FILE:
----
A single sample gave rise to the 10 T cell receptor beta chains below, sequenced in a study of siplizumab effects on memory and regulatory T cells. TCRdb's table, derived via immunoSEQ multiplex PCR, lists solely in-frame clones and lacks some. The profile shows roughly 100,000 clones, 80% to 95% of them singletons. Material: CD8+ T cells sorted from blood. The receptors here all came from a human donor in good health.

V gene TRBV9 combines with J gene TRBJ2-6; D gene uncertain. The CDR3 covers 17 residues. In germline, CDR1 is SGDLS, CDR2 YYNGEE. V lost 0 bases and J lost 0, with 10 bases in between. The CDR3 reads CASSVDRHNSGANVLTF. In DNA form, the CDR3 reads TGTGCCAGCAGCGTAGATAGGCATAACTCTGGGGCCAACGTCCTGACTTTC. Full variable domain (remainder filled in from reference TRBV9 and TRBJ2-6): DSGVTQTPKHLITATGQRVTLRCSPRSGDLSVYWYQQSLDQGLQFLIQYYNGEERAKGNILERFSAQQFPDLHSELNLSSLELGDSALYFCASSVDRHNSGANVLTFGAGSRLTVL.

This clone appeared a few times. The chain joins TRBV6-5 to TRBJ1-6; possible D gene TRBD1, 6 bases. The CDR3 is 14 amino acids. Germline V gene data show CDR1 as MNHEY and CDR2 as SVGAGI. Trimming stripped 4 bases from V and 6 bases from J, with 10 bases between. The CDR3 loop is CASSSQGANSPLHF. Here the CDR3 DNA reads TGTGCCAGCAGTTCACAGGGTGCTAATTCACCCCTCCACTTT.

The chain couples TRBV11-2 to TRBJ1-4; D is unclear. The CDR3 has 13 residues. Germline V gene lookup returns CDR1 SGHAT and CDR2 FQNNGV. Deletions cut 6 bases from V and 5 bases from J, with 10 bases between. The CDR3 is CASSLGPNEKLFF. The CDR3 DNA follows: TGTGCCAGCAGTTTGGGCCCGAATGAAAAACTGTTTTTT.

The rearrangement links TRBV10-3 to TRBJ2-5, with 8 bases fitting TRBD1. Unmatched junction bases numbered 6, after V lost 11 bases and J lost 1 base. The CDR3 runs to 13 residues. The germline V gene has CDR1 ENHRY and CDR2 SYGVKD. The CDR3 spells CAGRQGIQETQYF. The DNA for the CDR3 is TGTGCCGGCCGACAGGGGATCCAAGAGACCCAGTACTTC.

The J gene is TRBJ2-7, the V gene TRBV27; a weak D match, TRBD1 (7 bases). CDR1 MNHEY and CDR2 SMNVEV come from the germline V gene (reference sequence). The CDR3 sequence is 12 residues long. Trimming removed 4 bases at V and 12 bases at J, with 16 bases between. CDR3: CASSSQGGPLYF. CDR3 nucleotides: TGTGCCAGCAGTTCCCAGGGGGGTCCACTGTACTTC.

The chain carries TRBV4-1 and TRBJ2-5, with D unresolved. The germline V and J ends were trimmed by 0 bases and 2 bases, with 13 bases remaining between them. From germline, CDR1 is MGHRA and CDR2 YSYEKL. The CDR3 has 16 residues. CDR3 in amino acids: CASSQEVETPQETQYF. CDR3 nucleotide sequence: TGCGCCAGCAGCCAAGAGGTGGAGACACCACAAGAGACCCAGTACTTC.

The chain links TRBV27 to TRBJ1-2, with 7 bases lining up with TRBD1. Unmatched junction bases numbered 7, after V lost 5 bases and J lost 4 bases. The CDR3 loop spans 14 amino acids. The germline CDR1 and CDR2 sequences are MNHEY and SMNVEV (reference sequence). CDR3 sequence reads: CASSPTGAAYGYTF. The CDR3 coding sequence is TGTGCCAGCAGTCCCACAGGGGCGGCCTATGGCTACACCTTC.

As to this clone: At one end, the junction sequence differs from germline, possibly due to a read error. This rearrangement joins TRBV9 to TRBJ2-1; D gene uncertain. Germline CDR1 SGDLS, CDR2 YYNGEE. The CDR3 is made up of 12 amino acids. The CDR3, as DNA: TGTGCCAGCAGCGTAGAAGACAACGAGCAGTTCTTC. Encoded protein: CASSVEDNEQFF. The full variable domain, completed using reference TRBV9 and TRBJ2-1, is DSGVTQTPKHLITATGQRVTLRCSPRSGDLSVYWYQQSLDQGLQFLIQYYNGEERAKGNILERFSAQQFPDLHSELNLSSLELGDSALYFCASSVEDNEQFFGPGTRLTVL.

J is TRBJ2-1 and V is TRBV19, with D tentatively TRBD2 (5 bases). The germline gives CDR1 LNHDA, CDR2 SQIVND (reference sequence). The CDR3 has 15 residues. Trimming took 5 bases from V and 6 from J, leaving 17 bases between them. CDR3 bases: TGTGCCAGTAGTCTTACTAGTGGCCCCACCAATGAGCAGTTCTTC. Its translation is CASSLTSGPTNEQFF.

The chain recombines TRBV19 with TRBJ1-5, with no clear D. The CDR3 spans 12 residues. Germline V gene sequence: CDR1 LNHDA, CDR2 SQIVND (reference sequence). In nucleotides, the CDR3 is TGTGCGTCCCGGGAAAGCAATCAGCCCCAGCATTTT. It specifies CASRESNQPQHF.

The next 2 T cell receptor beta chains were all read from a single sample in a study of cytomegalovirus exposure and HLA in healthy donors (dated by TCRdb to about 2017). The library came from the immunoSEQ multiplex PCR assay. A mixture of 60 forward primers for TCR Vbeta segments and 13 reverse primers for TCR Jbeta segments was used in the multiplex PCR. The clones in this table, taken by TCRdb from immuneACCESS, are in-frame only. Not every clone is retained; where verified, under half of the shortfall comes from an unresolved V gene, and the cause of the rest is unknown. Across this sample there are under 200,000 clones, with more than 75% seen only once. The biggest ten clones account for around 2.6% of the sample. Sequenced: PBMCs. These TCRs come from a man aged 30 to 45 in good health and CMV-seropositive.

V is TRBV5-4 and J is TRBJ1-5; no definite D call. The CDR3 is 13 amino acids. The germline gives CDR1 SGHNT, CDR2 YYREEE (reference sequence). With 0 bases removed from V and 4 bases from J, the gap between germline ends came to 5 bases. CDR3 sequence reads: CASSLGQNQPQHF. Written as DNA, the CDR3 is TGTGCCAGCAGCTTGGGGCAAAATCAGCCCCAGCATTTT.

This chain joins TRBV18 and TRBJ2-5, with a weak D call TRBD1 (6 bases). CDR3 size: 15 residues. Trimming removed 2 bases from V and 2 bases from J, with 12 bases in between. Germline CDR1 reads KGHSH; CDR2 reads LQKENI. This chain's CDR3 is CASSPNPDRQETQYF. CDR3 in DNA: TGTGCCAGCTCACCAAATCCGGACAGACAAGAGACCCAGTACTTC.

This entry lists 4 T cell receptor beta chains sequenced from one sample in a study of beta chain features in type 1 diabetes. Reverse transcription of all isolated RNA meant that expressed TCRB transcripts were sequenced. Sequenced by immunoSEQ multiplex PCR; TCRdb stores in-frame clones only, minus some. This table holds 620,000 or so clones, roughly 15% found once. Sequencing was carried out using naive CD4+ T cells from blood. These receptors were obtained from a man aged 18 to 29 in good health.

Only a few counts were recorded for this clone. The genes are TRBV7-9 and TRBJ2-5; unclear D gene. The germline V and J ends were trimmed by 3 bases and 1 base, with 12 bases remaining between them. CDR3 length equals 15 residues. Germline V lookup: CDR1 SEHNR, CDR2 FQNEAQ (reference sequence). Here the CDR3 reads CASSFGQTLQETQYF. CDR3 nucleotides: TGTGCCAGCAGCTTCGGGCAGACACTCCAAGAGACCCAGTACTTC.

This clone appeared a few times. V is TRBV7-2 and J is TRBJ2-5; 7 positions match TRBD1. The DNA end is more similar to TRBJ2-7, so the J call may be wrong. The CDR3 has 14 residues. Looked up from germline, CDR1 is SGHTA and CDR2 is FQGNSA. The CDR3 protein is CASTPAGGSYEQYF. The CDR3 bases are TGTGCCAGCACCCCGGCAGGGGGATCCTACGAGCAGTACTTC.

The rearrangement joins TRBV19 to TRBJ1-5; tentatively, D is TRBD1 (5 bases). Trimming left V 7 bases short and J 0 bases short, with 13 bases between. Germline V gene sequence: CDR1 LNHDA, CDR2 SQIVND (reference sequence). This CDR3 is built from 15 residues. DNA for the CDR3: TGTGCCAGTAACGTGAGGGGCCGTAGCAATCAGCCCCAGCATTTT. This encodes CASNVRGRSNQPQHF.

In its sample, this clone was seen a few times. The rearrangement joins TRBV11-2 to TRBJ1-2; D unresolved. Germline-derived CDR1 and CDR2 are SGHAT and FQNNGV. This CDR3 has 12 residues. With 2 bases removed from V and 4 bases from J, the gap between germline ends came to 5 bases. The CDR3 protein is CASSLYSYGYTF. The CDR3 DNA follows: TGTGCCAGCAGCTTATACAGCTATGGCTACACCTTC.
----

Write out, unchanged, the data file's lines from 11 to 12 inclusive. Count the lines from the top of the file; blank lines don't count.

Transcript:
The chain recombines TRBV19 with TRBJ1-5, with no clear D. The CDR3 spans 12 residues. Germline V gene sequence: CDR1 LNHDA, CDR2 SQIVND (reference sequence). In nucleotides, the CDR3 is TGTGCGTCCCGGGAAAGCAATCAGCCCCAGCATTTT. It specifies CASRESNQPQHF.

The next 2 T cell receptor beta chains were all read from a single sample in a study of cytomegalovirus exposure and HLA in healthy donors (dated by TCRdb to about 2017). The library came from the immunoSEQ multiplex PCR assay. A mixture of 60 forward primers for TCR Vbeta segments and 13 reverse primers for TCR Jbeta segments was used in the multiplex PCR. The clones in this table, taken by TCRdb from immuneACCESS, are in-frame only. Not every clone is retained; where verified, under half of the shortfall comes from an unresolved V gene, and the cause of the rest is unknown. Across this sample there are under 200,000 clones, with more than 75% seen only once. The biggest ten clones account for around 2.6% of the sample. Sequenced: PBMCs. These TCRs come from a man aged 30 to 45 in good health and CMV-seropositive.